John Thaw as Lieutenant Holst in The Sensible Action of Lieutenant Holst by Palle Rosenkrantz
Adapted by Michael Meyer. Directed by Jonathan Alwyn
Copenhagen, 1905. A Russian countess, Maria Wolkinski (Catherine Schell), claims that her brother-in-law has travelled to Copenhagen to kill her. Dimitri Wolkinski (Philip Madoc) is a hunted man in Russia, due to his revolutionary views (which were shared by his late brother, Maria’s husband).
Maria is placed in the care of Lt Holst (John Thaw) and after he leaves her with his wife Ulla (Virgninia Stride) he interviews Dimitri. But although Maria seemed convincing, so does Dimitri (who tells Holst that his sister-in-law is hysterical). Who is telling the truth and who is lying? And will the mild-mannered Holst be able to negotiate the tricky tangle of political intrigue without losing his job?
Baron Palle Adam Vilhelm Rosenkrantz was a Danish writer who wrote several crime stories. The majority of his works don’t appear to have been translated into English and there doesn’t appear to be an online version of this story.
John Thaw would spend a large part of his career playing policeman, although his two most famous roles (Jack Regan and Morse) were still in the future when this was made. At first glance, Holst seems to be a world away from the rough-and-tumble Regan – he has a settled home-life and gives every impression of being someone who doesn’t plan to rock the boat. He reminds his wife that those who do tend to find their careers cut short (something he claims he has no desire to do).
But as the case wears on he finds himself coming under great pressure from various quarters. After listening to Maria’s story, his wife is convinced that she’s telling the truth and angrily wonders why Holst doesn’t either arrest or kill Dimitri. Holst replies that Dimitri hasn’t committed any crime and therefore there’s nothing he can do.
When Dimitri is later in Holst’s custody (arrested on a technicality) the Russian embassy make it plain they want him back (Dimitri has told them that if he returns to Russia he’ll be executed). Holst refuses to let a representative from the embassy visit Dimitri in his cell since he’s made it clear that he doesn’t want any visitors and Holst respects his wishes.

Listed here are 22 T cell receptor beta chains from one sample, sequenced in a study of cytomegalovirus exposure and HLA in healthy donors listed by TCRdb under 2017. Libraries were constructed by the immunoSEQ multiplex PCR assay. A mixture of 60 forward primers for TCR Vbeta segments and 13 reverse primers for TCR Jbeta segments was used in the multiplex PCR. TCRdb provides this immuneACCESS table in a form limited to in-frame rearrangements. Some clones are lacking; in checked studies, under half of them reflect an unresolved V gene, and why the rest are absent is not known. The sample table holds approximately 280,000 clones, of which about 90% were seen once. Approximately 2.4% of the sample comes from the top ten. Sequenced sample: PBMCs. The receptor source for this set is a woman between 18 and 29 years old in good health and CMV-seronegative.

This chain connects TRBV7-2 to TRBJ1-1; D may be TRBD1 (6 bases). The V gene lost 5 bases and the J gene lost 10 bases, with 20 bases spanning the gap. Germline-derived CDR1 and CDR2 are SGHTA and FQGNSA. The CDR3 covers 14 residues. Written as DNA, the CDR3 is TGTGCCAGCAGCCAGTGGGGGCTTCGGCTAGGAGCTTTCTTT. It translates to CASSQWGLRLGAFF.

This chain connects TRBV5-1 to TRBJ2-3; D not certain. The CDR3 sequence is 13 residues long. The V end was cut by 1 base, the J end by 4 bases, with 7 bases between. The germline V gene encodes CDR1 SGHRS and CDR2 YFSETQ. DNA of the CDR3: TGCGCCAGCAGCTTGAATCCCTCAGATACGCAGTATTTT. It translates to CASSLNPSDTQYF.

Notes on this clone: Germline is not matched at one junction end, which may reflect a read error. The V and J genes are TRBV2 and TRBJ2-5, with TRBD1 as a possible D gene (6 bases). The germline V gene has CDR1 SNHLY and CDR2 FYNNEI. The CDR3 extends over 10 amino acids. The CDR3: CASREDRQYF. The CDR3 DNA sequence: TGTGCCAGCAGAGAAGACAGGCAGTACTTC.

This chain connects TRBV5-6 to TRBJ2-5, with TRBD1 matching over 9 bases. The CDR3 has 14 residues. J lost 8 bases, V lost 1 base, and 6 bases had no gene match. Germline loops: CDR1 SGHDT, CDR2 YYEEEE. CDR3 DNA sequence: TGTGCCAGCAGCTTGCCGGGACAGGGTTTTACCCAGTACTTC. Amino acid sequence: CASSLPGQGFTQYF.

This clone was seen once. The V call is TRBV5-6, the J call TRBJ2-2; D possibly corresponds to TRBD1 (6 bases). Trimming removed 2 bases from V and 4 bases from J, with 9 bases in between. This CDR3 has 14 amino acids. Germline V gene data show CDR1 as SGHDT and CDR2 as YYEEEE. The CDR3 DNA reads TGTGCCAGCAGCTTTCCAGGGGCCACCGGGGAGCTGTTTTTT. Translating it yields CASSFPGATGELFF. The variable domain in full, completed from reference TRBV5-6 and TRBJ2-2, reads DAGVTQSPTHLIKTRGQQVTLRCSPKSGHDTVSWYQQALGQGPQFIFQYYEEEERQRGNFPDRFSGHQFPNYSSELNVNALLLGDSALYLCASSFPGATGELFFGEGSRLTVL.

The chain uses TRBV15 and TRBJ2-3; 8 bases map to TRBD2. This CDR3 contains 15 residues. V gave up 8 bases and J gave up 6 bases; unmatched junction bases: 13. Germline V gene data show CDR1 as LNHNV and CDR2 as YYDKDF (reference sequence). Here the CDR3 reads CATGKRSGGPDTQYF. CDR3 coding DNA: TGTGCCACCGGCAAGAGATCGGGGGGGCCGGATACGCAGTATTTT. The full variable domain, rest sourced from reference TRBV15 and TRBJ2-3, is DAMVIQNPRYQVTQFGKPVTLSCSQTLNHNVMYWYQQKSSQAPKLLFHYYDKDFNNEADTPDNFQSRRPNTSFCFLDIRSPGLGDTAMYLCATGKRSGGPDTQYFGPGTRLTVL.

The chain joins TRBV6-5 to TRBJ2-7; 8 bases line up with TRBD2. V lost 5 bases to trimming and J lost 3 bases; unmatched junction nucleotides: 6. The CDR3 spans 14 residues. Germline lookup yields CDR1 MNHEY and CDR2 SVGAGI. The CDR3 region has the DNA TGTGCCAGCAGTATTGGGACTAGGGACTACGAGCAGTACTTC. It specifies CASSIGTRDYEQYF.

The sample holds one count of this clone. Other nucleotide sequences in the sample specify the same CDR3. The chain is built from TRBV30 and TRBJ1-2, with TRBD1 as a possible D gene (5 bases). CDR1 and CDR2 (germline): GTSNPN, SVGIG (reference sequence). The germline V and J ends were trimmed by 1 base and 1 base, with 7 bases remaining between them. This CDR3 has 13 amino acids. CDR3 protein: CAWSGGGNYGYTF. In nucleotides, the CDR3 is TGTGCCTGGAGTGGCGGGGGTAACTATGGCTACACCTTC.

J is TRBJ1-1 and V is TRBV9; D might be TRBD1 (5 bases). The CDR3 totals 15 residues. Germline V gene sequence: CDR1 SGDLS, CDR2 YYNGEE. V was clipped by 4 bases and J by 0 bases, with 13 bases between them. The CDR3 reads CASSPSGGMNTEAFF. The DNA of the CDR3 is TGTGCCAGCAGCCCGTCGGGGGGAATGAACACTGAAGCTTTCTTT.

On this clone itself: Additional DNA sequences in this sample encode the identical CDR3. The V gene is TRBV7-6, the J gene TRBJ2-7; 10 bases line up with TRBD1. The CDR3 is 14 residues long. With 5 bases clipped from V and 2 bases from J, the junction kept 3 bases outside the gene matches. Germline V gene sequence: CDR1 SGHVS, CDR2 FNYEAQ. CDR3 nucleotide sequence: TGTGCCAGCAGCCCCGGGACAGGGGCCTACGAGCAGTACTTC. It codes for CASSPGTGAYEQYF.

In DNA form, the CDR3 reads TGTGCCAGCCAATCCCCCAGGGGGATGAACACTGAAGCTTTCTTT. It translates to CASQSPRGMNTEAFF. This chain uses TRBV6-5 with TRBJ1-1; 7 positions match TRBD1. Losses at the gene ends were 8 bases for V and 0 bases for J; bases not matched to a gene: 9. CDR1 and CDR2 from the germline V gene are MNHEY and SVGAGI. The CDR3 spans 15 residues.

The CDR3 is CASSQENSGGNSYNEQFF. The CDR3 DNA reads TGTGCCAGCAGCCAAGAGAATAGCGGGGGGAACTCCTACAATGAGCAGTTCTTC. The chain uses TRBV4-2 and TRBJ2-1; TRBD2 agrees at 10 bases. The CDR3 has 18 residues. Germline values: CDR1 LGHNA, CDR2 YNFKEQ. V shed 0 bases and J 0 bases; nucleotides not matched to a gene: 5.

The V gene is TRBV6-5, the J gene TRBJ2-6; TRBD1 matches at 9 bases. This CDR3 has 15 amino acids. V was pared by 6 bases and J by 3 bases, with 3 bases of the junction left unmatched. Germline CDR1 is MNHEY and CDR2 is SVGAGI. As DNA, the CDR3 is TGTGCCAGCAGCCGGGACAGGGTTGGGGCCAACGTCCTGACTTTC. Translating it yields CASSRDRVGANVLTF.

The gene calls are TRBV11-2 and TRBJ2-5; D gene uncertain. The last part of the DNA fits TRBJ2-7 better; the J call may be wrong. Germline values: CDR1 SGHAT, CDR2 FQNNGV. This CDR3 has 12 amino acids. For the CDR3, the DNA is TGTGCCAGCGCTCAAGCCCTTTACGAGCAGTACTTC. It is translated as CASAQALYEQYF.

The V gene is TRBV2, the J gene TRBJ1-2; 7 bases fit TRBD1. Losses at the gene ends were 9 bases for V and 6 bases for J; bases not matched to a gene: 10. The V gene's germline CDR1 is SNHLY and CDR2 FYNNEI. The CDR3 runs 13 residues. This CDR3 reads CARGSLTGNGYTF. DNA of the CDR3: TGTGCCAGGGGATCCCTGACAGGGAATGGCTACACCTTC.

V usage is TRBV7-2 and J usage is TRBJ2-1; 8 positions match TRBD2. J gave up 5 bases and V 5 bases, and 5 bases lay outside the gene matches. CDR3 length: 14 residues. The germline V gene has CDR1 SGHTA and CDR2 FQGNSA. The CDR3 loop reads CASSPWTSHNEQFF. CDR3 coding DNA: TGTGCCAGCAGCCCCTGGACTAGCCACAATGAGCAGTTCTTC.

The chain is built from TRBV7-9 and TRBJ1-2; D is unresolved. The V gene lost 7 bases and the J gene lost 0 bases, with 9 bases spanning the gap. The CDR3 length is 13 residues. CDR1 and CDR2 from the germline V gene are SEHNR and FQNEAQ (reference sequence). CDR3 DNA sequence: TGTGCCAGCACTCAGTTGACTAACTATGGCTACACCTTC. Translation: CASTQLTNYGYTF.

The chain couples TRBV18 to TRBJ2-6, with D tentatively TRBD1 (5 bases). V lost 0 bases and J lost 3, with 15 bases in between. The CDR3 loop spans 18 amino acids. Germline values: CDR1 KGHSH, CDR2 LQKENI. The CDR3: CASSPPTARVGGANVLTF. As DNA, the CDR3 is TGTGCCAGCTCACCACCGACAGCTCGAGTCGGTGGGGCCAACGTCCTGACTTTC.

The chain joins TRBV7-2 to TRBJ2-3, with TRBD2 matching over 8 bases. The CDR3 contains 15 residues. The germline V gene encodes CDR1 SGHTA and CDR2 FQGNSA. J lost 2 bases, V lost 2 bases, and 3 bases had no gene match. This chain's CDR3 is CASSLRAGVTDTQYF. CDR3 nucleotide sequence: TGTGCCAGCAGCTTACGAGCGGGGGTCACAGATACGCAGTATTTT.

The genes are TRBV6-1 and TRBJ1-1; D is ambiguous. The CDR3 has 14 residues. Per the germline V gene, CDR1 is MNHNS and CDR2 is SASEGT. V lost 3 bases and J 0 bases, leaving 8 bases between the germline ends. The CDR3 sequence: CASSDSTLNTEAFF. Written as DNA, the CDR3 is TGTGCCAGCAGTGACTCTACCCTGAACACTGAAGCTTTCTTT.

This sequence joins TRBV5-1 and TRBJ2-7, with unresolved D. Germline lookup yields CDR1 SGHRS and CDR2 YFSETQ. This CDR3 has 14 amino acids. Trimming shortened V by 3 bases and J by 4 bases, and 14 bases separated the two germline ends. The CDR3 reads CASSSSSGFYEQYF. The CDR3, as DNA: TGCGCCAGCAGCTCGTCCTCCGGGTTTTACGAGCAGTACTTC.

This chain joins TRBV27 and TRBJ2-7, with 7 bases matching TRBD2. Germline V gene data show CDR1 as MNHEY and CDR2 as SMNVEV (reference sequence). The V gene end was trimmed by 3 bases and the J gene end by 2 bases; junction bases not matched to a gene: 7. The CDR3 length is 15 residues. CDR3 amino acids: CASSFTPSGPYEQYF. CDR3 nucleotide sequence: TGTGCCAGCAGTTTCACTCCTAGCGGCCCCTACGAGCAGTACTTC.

This brings him into direct conflict with his superior who tells him that “in this job one has to be a diplomat, not a saint.” Dimitri’s eventual fate doesn’t come as a surprise and nor does Holst’s reaction – although it’s an excellent scene for John Thaw. One of the joys of The Sensible Action of Lieutenant Holst is watching Thaw’s performance over the course of the episode – from the conformist dutiful officer he is at the start, to the wiser and cynical individual he becomes by the end.
Philip Madoc and Catherine Schell both help to enhance this production. Madoc invests Dimitri with the sort of brooding presence he always did so well and Schell is also in her element – Maria is an icy, remote figure who may, or may not, be in fear of her life, a role Schell plays to perfection.
In the end, the question of whether Dimitri did plan to kill Maria is never resolved for certain. If it was true there would appear to have been just case – Dimitri claimed she was a Tsarist agent responsible for many deaths (including, presumably her own husband). Holst challenges her about this at the end and whilst she doesn’t confirm it, her silence implies that it’s true.
Whilst Ulla’s sympathies remain with the countess, Holst isn’t so sure. It’s a suitably intriguing point to close on as Thaw is once again able to give us an insight into the conflicted psyche of Holst. Dimitri might have been an anarchist but Holst admits that if he had to choose, he’s not sure which side he’d be on.
With strong performances from Thaw, Madoc and Schell, this is one of the most dramatically satisfying episodes from series two. It’s low on crime and mystery as it’s much more of a character piece. And whilst The Rivals was never a series – thanks to being mostly studio-bound – that had a great deal of directorial flair, there was one moment that did make me smile. After the credits we see a picture of Copenhagen, complete with a caption. A few seconds later the camera pans out to reveal that this was merely a postcard in the hotel lobby. Considering that similar pictures have been used, with no such irony, in previous episodes this is a sly wink to the series’ low-budget!